David and I at the Jefferson after stuffing our faces at brunch

Up until this point, we had only had friends stay with us and even then, it was only for one night and while we have also had friends and family over for dinner quite a few times, this was the first time we felt like we truly had "company." 

Since my in-laws were staying for two days, and I had taken Monday off of work to see everyone, I was in charge of two dinners and one breakfast. Could I have ordered pizza for one of the nights to make things easy? Yes. I did not want to though. Since getting married and moving into our house, I have really embraced the whole "Susie Homemaker" thing. I enjoy cooking for others and playing hostess, so having a full house was not only a time for me to take care of others, but also kind of show off a little bit in the kitchen. :)

The most enjoyed meal by far was Monday's breakfast, which was a delicious French Toast Bake with fresh berries, bacon, and sausage patties. It was polished off in minutes and I was not even able to take a picture of how good it looked. However, I did want to share the recipe....


  • 1/2 stick butter, melted
  • 1/2 cup packed light brown sugar
  • 1 loaf of good bread (I use either challah or brioche) cut into one inch slices
  • 8 eggs
  • 1 cup whole milk
  • 1 cup heavy whipping cream OR half and half
  • 1 tablespoon vanilla extract
  • 1 teaspoon groupnd cinnamon
  • pinch of salt
  • 1/2 cup pecans (optional)


  • Spray the bottom of a 9x13 casserole dish with cooking spray.
  • Coat the bottom of the dish with half of the melted butter--save the other half for drizzling on top later.
  • Sprinkle the brown sugar (and optional pecans) over the melted butter.
  • Arrange the sliced bread in the dish in layers. Most likely, it will end up being two to three layers high.
  • In a large bowl, slightly beat the eggs and add milf, cream, vanilla, cinnamon, and salt.
  • Once everything is combined, pour it over the layered bread.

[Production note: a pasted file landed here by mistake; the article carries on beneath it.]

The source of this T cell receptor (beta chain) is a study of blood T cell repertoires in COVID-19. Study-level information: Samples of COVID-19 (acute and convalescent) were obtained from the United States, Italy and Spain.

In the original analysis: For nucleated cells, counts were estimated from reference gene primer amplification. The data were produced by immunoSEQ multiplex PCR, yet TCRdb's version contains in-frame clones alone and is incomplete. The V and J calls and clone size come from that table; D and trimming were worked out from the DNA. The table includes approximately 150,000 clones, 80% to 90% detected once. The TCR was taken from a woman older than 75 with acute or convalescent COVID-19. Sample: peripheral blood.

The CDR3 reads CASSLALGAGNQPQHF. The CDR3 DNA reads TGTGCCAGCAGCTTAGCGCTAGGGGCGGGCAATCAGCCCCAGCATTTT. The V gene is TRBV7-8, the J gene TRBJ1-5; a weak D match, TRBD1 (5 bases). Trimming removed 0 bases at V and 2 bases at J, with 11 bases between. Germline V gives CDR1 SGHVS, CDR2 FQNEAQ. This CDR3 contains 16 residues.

• Drizzle remaining butter over top.
  • Cover with foil and refrigerate overnight.
  • In the morning, preheat oven to 350 degrees Fahrenheit.
  • While the oven is preheating, take the casserole out of the refrigerator and place it on the counter.
  • Remove the foil and bake for 45-50 minutes until the bread is puffed and golden on top.
  • Serve with maple syrup.

Sunday, March 8, 2015

Happy Birthday, David!!!

The happiest of birthdays to my dear, sweet, loving husband. David is the best person I know. I first thought that when we met three and a half years ago and that thought has not changed at all. I am so very proud of everything David has accomplished. I know I am incredibly lucky. This man helps me every single day without me asking and does an amazing job taking care of both me and our kitty baby. I married my best friend and my biggest support. On top of it all, he makes me laugh until my stomach hurts. He is kind and intelligent. Oh, and a total hottie. ;)

I seriously cannot believe this is the first married birthday we get to celebrate together and I am looking forward to so many more.

Monday, March 2, 2015

Book Review: The Girl on the Train

A few weeks ago, I came across the synopsis for The Girl on the Train by Paula Hawkins in some magazine I was flipping through. It was a premise that I really could not say no to, so I immediately bought it from Amazon, especially since so many people were making comparisons between it and Gone Girl. However, now that I have read the novel, I am not sure those comparisons are warranted. 

Image courtesy of
Rachel Watson is a divorced woman who is a somewhat functioning alcoholic whose life has essentially fallen apart because of her need for the bottle. Her husband had an affair that resulted in a pregnancy. He divorces Rachel, marries his mistress, and now the two (with their baby) live in the house that used to belong to Rachel.